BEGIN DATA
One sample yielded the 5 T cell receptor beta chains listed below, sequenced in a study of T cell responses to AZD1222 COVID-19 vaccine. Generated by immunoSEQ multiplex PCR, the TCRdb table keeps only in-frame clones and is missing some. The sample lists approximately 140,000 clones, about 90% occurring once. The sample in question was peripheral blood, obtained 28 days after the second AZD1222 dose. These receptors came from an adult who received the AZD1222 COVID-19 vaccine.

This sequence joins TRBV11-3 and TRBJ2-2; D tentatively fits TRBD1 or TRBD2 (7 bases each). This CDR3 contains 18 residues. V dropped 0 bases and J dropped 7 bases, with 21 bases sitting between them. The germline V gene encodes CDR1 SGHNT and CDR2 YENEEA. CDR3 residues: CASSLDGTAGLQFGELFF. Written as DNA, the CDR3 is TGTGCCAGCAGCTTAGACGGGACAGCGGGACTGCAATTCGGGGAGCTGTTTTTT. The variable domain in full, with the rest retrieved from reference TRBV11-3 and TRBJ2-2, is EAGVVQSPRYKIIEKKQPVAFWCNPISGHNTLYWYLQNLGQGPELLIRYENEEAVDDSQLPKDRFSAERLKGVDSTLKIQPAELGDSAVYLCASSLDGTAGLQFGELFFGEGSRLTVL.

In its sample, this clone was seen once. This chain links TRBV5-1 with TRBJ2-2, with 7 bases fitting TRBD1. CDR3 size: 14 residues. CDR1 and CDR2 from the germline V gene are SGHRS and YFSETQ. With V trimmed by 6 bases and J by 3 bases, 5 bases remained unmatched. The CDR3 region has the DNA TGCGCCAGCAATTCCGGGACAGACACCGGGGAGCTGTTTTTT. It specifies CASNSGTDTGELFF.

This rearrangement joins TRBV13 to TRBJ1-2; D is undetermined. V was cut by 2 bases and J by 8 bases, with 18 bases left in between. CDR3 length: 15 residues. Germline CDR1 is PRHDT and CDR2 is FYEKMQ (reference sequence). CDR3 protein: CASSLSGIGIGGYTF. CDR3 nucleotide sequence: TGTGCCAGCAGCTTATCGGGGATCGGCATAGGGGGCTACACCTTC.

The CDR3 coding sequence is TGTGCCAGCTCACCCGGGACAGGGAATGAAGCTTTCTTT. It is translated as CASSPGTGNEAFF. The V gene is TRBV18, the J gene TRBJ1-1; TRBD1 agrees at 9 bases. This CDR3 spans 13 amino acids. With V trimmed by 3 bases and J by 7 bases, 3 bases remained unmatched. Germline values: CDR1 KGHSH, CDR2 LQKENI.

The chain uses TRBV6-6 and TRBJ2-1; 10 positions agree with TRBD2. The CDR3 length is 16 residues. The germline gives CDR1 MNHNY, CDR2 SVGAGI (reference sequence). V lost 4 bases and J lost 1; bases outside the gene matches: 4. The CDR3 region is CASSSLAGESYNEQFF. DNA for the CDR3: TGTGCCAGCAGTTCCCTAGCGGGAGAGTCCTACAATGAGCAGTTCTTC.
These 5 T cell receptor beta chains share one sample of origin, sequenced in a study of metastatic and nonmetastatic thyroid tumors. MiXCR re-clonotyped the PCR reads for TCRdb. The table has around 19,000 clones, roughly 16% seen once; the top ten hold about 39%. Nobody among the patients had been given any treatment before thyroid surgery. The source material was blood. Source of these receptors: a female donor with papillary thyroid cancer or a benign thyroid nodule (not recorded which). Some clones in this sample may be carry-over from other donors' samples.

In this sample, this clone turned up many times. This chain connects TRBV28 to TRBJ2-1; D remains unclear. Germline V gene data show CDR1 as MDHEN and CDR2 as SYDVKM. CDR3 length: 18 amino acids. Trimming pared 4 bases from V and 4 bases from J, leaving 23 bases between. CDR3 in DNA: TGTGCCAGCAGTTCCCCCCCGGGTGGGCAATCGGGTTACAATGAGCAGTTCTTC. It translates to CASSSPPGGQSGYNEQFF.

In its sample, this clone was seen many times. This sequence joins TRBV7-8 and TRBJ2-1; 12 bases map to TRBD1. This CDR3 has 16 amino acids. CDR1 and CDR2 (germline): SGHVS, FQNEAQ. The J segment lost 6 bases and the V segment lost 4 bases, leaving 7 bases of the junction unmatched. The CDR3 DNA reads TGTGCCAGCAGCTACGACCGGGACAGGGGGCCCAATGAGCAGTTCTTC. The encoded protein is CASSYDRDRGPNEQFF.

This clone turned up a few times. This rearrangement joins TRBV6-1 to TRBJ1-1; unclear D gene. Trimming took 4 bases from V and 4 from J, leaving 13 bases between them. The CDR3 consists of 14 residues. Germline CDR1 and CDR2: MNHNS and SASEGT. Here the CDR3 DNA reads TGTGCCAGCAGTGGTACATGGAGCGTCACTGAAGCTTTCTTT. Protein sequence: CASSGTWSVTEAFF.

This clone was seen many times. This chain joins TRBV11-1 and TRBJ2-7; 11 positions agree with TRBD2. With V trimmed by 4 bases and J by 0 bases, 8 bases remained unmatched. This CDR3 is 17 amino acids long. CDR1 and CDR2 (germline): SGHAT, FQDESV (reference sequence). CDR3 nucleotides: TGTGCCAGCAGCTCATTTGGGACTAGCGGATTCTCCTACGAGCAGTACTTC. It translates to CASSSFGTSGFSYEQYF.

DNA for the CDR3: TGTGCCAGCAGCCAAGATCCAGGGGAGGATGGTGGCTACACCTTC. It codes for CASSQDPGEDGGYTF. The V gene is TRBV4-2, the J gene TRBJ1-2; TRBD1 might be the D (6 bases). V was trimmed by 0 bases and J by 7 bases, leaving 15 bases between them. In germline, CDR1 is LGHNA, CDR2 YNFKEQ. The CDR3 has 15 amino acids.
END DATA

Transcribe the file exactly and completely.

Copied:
One sample yielded the 5 T cell receptor beta chains listed below, sequenced in a study of T cell responses to AZD1222 COVID-19 vaccine. Generated by immunoSEQ multiplex PCR, the TCRdb table keeps only in-frame clones and is missing some. The sample lists approximately 140,000 clones, about 90% occurring once. The sample in question was peripheral blood, obtained 28 days after the second AZD1222 dose. These receptors came from an adult who received the AZD1222 COVID-19 vaccine.

This sequence joins TRBV11-3 and TRBJ2-2; D tentatively fits TRBD1 or TRBD2 (7 bases each). This CDR3 contains 18 residues. V dropped 0 bases and J dropped 7 bases, with 21 bases sitting between them. The germline V gene encodes CDR1 SGHNT and CDR2 YENEEA. CDR3 residues: CASSLDGTAGLQFGELFF. Written as DNA, the CDR3 is TGTGCCAGCAGCTTAGACGGGACAGCGGGACTGCAATTCGGGGAGCTGTTTTTT. The variable domain in full, with the rest retrieved from reference TRBV11-3 and TRBJ2-2, is EAGVVQSPRYKIIEKKQPVAFWCNPISGHNTLYWYLQNLGQGPELLIRYENEEAVDDSQLPKDRFSAERLKGVDSTLKIQPAELGDSAVYLCASSLDGTAGLQFGELFFGEGSRLTVL.

In its sample, this clone was seen once. This chain links TRBV5-1 with TRBJ2-2, with 7 bases fitting TRBD1. CDR3 size: 14 residues. CDR1 and CDR2 from the germline V gene are SGHRS and YFSETQ. With V trimmed by 6 bases and J by 3 bases, 5 bases remained unmatched. The CDR3 region has the DNA TGCGCCAGCAATTCCGGGACAGACACCGGGGAGCTGTTTTTT. It specifies CASNSGTDTGELFF.

This rearrangement joins TRBV13 to TRBJ1-2; D is undetermined. V was cut by 2 bases and J by 8 bases, with 18 bases left in between. CDR3 length: 15 residues. Germline CDR1 is PRHDT and CDR2 is FYEKMQ (reference sequence). CDR3 protein: CASSLSGIGIGGYTF. CDR3 nucleotide sequence: TGTGCCAGCAGCTTATCGGGGATCGGCATAGGGGGCTACACCTTC.

The CDR3 coding sequence is TGTGCCAGCTCACCCGGGACAGGGAATGAAGCTTTCTTT. It is translated as CASSPGTGNEAFF. The V gene is TRBV18, the J gene TRBJ1-1; TRBD1 agrees at 9 bases. This CDR3 spans 13 amino acids. With V trimmed by 3 bases and J by 7 bases, 3 bases remained unmatched. Germline values: CDR1 KGHSH, CDR2 LQKENI.

The chain uses TRBV6-6 and TRBJ2-1; 10 positions agree with TRBD2. The CDR3 length is 16 residues. The germline gives CDR1 MNHNY, CDR2 SVGAGI (reference sequence). V lost 4 bases and J lost 1; bases outside the gene matches: 4. The CDR3 region is CASSSLAGESYNEQFF. DNA for the CDR3: TGTGCCAGCAGTTCCCTAGCGGGAGAGTCCTACAATGAGCAGTTCTTC.
These 5 T cell receptor beta chains share one sample of origin, sequenced in a study of metastatic and nonmetastatic thyroid tumors. MiXCR re-clonotyped the PCR reads for TCRdb. The table has around 19,000 clones, roughly 16% seen once; the top ten hold about 39%. Nobody among the patients had been given any treatment before thyroid surgery. The source material was blood. Source of these receptors: a female donor with papillary thyroid cancer or a benign thyroid nodule (not recorded which). Some clones in this sample may be carry-over from other donors' samples.

In this sample, this clone turned up many times. This chain connects TRBV28 to TRBJ2-1; D remains unclear. Germline V gene data show CDR1 as MDHEN and CDR2 as SYDVKM. CDR3 length: 18 amino acids. Trimming pared 4 bases from V and 4 bases from J, leaving 23 bases between. CDR3 in DNA: TGTGCCAGCAGTTCCCCCCCGGGTGGGCAATCGGGTTACAATGAGCAGTTCTTC. It translates to CASSSPPGGQSGYNEQFF.

In its sample, this clone was seen many times. This sequence joins TRBV7-8 and TRBJ2-1; 12 bases map to TRBD1. This CDR3 has 16 amino acids. CDR1 and CDR2 (germline): SGHVS, FQNEAQ. The J segment lost 6 bases and the V segment lost 4 bases, leaving 7 bases of the junction unmatched. The CDR3 DNA reads TGTGCCAGCAGCTACGACCGGGACAGGGGGCCCAATGAGCAGTTCTTC. The encoded protein is CASSYDRDRGPNEQFF.

This clone turned up a few times. This rearrangement joins TRBV6-1 to TRBJ1-1; unclear D gene. Trimming took 4 bases from V and 4 from J, leaving 13 bases between them. The CDR3 consists of 14 residues. Germline CDR1 and CDR2: MNHNS and SASEGT. Here the CDR3 DNA reads TGTGCCAGCAGTGGTACATGGAGCGTCACTGAAGCTTTCTTT. Protein sequence: CASSGTWSVTEAFF.

This clone was seen many times. This chain joins TRBV11-1 and TRBJ2-7; 11 positions agree with TRBD2. With V trimmed by 4 bases and J by 0 bases, 8 bases remained unmatched. This CDR3 is 17 amino acids long. CDR1 and CDR2 (germline): SGHAT, FQDESV (reference sequence). CDR3 nucleotides: TGTGCCAGCAGCTCATTTGGGACTAGCGGATTCTCCTACGAGCAGTACTTC. It translates to CASSSFGTSGFSYEQYF.

DNA for the CDR3: TGTGCCAGCAGCCAAGATCCAGGGGAGGATGGTGGCTACACCTTC. It codes for CASSQDPGEDGGYTF. The V gene is TRBV4-2, the J gene TRBJ1-2; TRBD1 might be the D (6 bases). V was trimmed by 0 bases and J by 7 bases, leaving 15 bases between them. In germline, CDR1 is LGHNA, CDR2 YNFKEQ. The CDR3 has 15 amino acids.